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Investigate the relationship between the microbiota awareness in first trimester and high risk pregnancy in Turkish women: cross-sectional study



It is suggested that pregnancy risks may be related to microbial dysbiosis, and it is known that knowledge on this subject is reflected in behaviors. The purpose of this study was to investigate whether microbiota awareness in the first trimester of pregnancy is associated with pregnancy-related risks.


Within the scope of the study, the microbiota awareness scale was administered to 426 individuals in the first trimester of pregnancy, and information on any diagnosis related to high-risk pregnancy, gestational age, birth weight, and birth height of the newborn was obtained from their file records.


The mean total microbiota awareness score of individuals was 61.38 ± 11.00 (26.00–91.00). The microbiota awareness score (56.85 ± 11.65) was found to be lower in individuals diagnosed with high-risk pregnancy (p < 0.05) than in healthy subjects (63.64 ± 9.94). Moreover, in individuals with high-risk pregnancies, a positive correlation was found between the microbiota awareness score and newborn birth weight and height (p < 0.05).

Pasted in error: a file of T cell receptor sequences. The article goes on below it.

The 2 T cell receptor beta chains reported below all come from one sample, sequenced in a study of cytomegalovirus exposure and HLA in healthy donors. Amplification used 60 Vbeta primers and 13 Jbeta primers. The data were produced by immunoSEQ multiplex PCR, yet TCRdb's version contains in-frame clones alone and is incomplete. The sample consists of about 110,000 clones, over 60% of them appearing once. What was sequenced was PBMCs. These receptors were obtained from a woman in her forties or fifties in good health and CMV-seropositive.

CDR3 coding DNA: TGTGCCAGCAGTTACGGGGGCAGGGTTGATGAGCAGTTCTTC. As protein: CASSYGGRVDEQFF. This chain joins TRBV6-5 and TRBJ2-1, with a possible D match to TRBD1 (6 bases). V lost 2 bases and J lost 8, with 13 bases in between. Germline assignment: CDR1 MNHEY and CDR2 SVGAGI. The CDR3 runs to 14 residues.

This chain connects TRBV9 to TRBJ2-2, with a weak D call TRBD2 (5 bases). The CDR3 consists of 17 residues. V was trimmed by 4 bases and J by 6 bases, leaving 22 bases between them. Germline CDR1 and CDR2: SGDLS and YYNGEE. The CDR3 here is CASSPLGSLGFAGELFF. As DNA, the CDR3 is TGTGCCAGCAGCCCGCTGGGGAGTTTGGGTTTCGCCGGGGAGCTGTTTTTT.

The poor microbiota awareness level in pregnant women is associated with high-risk pregnancy and neonatal growth status.

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In the human body, microbiota confer immunity against various diseases by acting as a physical barrier against pathogens, preventing colonization by consuming available nutrients and producing antimicrobial substances. The microbiota in the gastrointestinal tract (GIT) consists of more than 35,000 bacterial species, the majority of which are obligate anaerobes [1].